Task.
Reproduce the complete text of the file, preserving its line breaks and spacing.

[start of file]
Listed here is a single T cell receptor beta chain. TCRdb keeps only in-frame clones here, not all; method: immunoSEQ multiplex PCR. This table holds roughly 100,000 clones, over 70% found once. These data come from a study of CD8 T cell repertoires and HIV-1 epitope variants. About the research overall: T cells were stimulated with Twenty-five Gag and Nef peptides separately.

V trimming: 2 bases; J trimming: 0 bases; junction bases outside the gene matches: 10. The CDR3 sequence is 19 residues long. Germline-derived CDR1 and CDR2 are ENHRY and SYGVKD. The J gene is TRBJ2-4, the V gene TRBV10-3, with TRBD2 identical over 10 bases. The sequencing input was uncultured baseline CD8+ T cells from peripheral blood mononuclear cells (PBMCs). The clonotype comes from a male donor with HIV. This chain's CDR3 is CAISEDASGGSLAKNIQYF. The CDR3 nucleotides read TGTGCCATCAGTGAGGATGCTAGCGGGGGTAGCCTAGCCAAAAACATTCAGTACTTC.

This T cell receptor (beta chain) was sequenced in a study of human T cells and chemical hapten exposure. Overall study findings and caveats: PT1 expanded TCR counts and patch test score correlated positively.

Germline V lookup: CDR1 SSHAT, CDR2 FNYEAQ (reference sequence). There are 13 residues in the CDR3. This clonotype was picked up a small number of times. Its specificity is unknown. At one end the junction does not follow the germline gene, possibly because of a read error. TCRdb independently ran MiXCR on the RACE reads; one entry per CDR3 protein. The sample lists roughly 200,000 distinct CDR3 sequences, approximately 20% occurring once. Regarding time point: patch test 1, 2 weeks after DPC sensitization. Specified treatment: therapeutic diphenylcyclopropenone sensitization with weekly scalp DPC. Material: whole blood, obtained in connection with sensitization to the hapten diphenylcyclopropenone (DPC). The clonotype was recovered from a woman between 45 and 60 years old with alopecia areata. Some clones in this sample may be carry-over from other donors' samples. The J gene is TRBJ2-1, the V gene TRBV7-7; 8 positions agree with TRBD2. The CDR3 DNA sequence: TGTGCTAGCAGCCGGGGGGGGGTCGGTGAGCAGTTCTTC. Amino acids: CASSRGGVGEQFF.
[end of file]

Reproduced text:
Listed here is a single T cell receptor beta chain. TCRdb keeps only in-frame clones here, not all; method: immunoSEQ multiplex PCR. This table holds roughly 100,000 clones, over 70% found once. These data come from a study of CD8 T cell repertoires and HIV-1 epitope variants. About the research overall: T cells were stimulated with Twenty-five Gag and Nef peptides separately.

V trimming: 2 bases; J trimming: 0 bases; junction bases outside the gene matches: 10. The CDR3 sequence is 19 residues long. Germline-derived CDR1 and CDR2 are ENHRY and SYGVKD. The J gene is TRBJ2-4, the V gene TRBV10-3, with TRBD2 identical over 10 bases. The sequencing input was uncultured baseline CD8+ T cells from peripheral blood mononuclear cells (PBMCs). The clonotype comes from a male donor with HIV. This chain's CDR3 is CAISEDASGGSLAKNIQYF. The CDR3 nucleotides read TGTGCCATCAGTGAGGATGCTAGCGGGGGTAGCCTAGCCAAAAACATTCAGTACTTC.

This T cell receptor (beta chain) was sequenced in a study of human T cells and chemical hapten exposure. Overall study findings and caveats: PT1 expanded TCR counts and patch test score correlated positively.

Germline V lookup: CDR1 SSHAT, CDR2 FNYEAQ (reference sequence). There are 13 residues in the CDR3. This clonotype was picked up a small number of times. Its specificity is unknown. At one end the junction does not follow the germline gene, possibly because of a read error. TCRdb independently ran MiXCR on the RACE reads; one entry per CDR3 protein. The sample lists roughly 200,000 distinct CDR3 sequences, approximately 20% occurring once. Regarding time point: patch test 1, 2 weeks after DPC sensitization. Specified treatment: therapeutic diphenylcyclopropenone sensitization with weekly scalp DPC. Material: whole blood, obtained in connection with sensitization to the hapten diphenylcyclopropenone (DPC). The clonotype was recovered from a woman between 45 and 60 years old with alopecia areata. Some clones in this sample may be carry-over from other donors' samples. The J gene is TRBJ2-1, the V gene TRBV7-7; 8 positions agree with TRBD2. The CDR3 DNA sequence: TGTGCTAGCAGCCGGGGGGGGGTCGGTGAGCAGTTCTTC. Amino acids: CASSRGGVGEQFF.